Diphenhydramine chloride is an ethanolamine antihistamine with the chemical formula C17H21NO^HCl, the IUPAC designation 2-(diphenylmethoxy)-N,Ndimethylethanamine, and the following structure: Figure 1-DPH As one ofthe most common antihistamines in production worldwide, diphenhydramine is found in particularly large quantities in municipal effluents, sediment, and in the tissues of fish (Berninger 2011). 4 Diphenhydramine hydrochloride is classified as a first-generation antihistamine and is marketed as an over-the-counter allergy medication under the brand name Benadryl®, though it is present in combination with other compounds in many medications, including Tylenol PM, Advil PM, Excedrin PM, Sudafed PM, and Robitussin. It is used to treat the symptoms associated with allergies, hay fever, and the common cold, including sneezing, runny nose, and itchy, red, and watery eyes. It also possesses a sedative effect, which makes it useful in treating insomnia or functioning as a sleep aid. Diphenhydramine has been shown to control tremors in people with early stage Parkinson's disease as well as to reduce motion sickness (Haas 2008). The primary target receptor of diphenhydramine is the histamine H1 receptor, which functions in regulating the allergic response. In an allergic response, the presence of an allergen causes mast cells to release histamine, a powerful vasodilator. Histamine binds to H1 receptors present in smooth muscle throughout the body, increasing the permeability of blood vessels to cells of the immune system and resulting in vasodilation. In the skin, these affected areas appear red and swollen, are warm to the touch, and painful-the classic symptoms of histamine-mediated inflammation. These actions also occur through the same mode of action in the GI tract and the uterus. In the respiratory tract, inflammation can result in bronchoconstriction and hinder ventilation (Haas 2008) [5-10].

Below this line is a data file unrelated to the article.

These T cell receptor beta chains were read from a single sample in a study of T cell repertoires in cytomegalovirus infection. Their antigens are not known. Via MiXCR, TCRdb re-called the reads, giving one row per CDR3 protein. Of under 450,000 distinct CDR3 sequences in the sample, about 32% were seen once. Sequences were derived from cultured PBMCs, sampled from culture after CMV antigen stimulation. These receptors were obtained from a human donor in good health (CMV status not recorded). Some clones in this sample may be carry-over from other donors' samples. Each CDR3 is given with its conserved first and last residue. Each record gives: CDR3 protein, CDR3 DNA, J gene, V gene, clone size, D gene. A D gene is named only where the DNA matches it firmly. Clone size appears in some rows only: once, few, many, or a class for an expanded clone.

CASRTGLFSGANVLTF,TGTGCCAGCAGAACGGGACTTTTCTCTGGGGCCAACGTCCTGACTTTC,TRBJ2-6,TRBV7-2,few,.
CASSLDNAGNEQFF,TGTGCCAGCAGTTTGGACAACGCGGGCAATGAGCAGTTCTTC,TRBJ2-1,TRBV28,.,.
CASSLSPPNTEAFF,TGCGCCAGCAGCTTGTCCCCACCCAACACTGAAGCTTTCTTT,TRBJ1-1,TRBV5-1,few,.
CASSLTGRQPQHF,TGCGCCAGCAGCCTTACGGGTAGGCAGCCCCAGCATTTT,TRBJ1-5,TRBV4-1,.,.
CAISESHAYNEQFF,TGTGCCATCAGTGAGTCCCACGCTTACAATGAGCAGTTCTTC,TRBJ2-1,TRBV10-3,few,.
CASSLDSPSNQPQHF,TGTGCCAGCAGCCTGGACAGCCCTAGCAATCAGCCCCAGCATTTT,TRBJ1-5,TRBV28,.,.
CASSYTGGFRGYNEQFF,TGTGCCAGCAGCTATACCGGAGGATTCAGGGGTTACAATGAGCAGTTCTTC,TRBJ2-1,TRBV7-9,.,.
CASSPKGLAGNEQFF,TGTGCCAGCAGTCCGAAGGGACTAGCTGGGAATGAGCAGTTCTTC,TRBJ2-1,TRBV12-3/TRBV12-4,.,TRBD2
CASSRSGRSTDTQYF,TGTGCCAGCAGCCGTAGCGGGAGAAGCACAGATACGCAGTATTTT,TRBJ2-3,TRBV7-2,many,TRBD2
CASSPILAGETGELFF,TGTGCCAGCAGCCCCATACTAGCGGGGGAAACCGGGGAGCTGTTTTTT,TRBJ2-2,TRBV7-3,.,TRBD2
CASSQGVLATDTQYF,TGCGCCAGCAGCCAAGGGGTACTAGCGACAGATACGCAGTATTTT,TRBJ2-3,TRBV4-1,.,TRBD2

Diphenhydramine is ingested orally and easily absorbed through the gastrointestinal tract and travels freely to the rest of the body, including its crossing of the blood-brain barrier. Its oral availability is 61%, and 78% is bound to plasma.
It is metabolized in the liver by cytochrome P450 2D6 is enzyme to the active metabolite nordiphenhydramine, (+dinordiphenhydramine ) and diphenylmethoxyacetic acid. 5 It reaches its peak effect after 2-3 hours, and has a total duration of 4-6 hours. 1.9% of the unmetabolized compound is excreted in the urine. Diphenhydramine has several target receptors, but it primarily acts as an H1 competitive antagonist. By binding to H1 receptors, it prevents histamine from binding and causing an allergic response (Estelle 2004). In addition to its antihistaminergic properties, diphenhydramine inhibits the reuptake of serotonin by the 5-HT reuptake transporter (SERT) at the presynaptic cleft. This discovery led to the synthesis of selective serotonin reuptake inhibitors (SSRIs), such as fluoxetine, which are marketed as antidepressants in medications including Prozac (Estelle 2004). Diphenhydramine also functions as an anticholinergic agent in the central nervous system where binds to muscarinic cholinergic receptors is. This contributes to its effectiveness in treating Parkinson’s disease as well as Alzheimer’s disease. It also functions as an anticholinergic agent in the parasympathetic division of the autonomic nervous system. In a cholinergic neuron, acetylcholine (ACh), a neurotransmitter, is released from the presynaptic neuron as a result of depolarization. It travels through the synaptic cleft and binds to muscarinic cholinergic receptors in the postsynaptic neuron, resulting in depolarization. Diphenhydramine competitively binds to the muscarinic cholinergic receptors, inhibiting ACh from binding and causing an increase of ACh in the synaptic cleft (Estelle 2004). Though diphenhydramine is a relatively safe medication, is does have several side effects (Koppel 1987). It can cause depressed alertness, drowsiness, impaired psychomotor performance, agitation, confusion, and irritability. When taken in excess, it 6 may cause tachycardia, convulsions, seizures, and serious cardiac complications, likely caused by its anticholinergic properties [10-15].